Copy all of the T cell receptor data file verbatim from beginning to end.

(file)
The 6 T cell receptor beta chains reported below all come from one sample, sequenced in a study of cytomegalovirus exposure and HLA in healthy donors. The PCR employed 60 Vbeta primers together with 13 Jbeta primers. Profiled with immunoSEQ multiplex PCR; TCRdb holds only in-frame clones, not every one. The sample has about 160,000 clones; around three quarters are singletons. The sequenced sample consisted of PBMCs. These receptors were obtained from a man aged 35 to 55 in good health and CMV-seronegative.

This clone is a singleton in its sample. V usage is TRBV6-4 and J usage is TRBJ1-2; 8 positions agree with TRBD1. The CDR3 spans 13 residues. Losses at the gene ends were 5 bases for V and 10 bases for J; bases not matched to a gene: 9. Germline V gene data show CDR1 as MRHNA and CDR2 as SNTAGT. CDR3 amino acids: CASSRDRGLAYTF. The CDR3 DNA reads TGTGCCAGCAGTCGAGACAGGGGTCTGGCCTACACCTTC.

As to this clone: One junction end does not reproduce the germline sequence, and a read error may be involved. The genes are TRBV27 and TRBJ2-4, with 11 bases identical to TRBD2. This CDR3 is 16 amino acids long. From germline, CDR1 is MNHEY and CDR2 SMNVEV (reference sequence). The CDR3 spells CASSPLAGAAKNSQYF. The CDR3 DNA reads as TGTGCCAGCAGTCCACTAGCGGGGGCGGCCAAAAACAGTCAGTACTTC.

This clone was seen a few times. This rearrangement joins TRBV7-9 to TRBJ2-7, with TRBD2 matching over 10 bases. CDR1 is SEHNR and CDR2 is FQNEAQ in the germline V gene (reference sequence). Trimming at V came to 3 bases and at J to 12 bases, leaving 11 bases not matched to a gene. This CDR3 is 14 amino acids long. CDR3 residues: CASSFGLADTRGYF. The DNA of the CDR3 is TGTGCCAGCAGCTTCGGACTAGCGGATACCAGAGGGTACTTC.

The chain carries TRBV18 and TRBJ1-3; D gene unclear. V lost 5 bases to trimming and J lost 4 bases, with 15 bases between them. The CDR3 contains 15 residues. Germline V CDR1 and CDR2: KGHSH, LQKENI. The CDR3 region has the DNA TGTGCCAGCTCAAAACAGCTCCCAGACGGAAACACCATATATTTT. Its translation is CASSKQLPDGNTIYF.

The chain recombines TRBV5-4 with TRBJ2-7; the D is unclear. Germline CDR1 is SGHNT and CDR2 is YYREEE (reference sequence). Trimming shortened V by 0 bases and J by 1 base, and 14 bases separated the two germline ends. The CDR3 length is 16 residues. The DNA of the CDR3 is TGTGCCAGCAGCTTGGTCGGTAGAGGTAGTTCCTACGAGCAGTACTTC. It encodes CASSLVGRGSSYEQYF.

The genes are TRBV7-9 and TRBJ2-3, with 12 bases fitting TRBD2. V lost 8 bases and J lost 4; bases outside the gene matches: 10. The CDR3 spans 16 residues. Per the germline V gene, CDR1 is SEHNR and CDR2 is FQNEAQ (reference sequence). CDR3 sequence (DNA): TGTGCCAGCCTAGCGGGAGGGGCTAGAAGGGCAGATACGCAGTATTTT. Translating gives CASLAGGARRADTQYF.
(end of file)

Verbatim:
The 6 T cell receptor beta chains reported below all come from one sample, sequenced in a study of cytomegalovirus exposure and HLA in healthy donors. The PCR employed 60 Vbeta primers together with 13 Jbeta primers. Profiled with immunoSEQ multiplex PCR; TCRdb holds only in-frame clones, not every one. The sample has about 160,000 clones; around three quarters are singletons. The sequenced sample consisted of PBMCs. These receptors were obtained from a man aged 35 to 55 in good health and CMV-seronegative.

This clone is a singleton in its sample. V usage is TRBV6-4 and J usage is TRBJ1-2; 8 positions agree with TRBD1. The CDR3 spans 13 residues. Losses at the gene ends were 5 bases for V and 10 bases for J; bases not matched to a gene: 9. Germline V gene data show CDR1 as MRHNA and CDR2 as SNTAGT. CDR3 amino acids: CASSRDRGLAYTF. The CDR3 DNA reads TGTGCCAGCAGTCGAGACAGGGGTCTGGCCTACACCTTC.

As to this clone: One junction end does not reproduce the germline sequence, and a read error may be involved. The genes are TRBV27 and TRBJ2-4, with 11 bases identical to TRBD2. This CDR3 is 16 amino acids long. From germline, CDR1 is MNHEY and CDR2 SMNVEV (reference sequence). The CDR3 spells CASSPLAGAAKNSQYF. The CDR3 DNA reads as TGTGCCAGCAGTCCACTAGCGGGGGCGGCCAAAAACAGTCAGTACTTC.

This clone was seen a few times. This rearrangement joins TRBV7-9 to TRBJ2-7, with TRBD2 matching over 10 bases. CDR1 is SEHNR and CDR2 is FQNEAQ in the germline V gene (reference sequence). Trimming at V came to 3 bases and at J to 12 bases, leaving 11 bases not matched to a gene. This CDR3 is 14 amino acids long. CDR3 residues: CASSFGLADTRGYF. The DNA of the CDR3 is TGTGCCAGCAGCTTCGGACTAGCGGATACCAGAGGGTACTTC.

The chain carries TRBV18 and TRBJ1-3; D gene unclear. V lost 5 bases to trimming and J lost 4 bases, with 15 bases between them. The CDR3 contains 15 residues. Germline V CDR1 and CDR2: KGHSH, LQKENI. The CDR3 region has the DNA TGTGCCAGCTCAAAACAGCTCCCAGACGGAAACACCATATATTTT. Its translation is CASSKQLPDGNTIYF.

The chain recombines TRBV5-4 with TRBJ2-7; the D is unclear. Germline CDR1 is SGHNT and CDR2 is YYREEE (reference sequence). Trimming shortened V by 0 bases and J by 1 base, and 14 bases separated the two germline ends. The CDR3 length is 16 residues. The DNA of the CDR3 is TGTGCCAGCAGCTTGGTCGGTAGAGGTAGTTCCTACGAGCAGTACTTC. It encodes CASSLVGRGSSYEQYF.

The genes are TRBV7-9 and TRBJ2-3, with 12 bases fitting TRBD2. V lost 8 bases and J lost 4; bases outside the gene matches: 10. The CDR3 spans 16 residues. Per the germline V gene, CDR1 is SEHNR and CDR2 is FQNEAQ (reference sequence). CDR3 sequence (DNA): TGTGCCAGCCTAGCGGGAGGGGCTAGAAGGGCAGATACGCAGTATTTT. Translating gives CASLAGGARRADTQYF.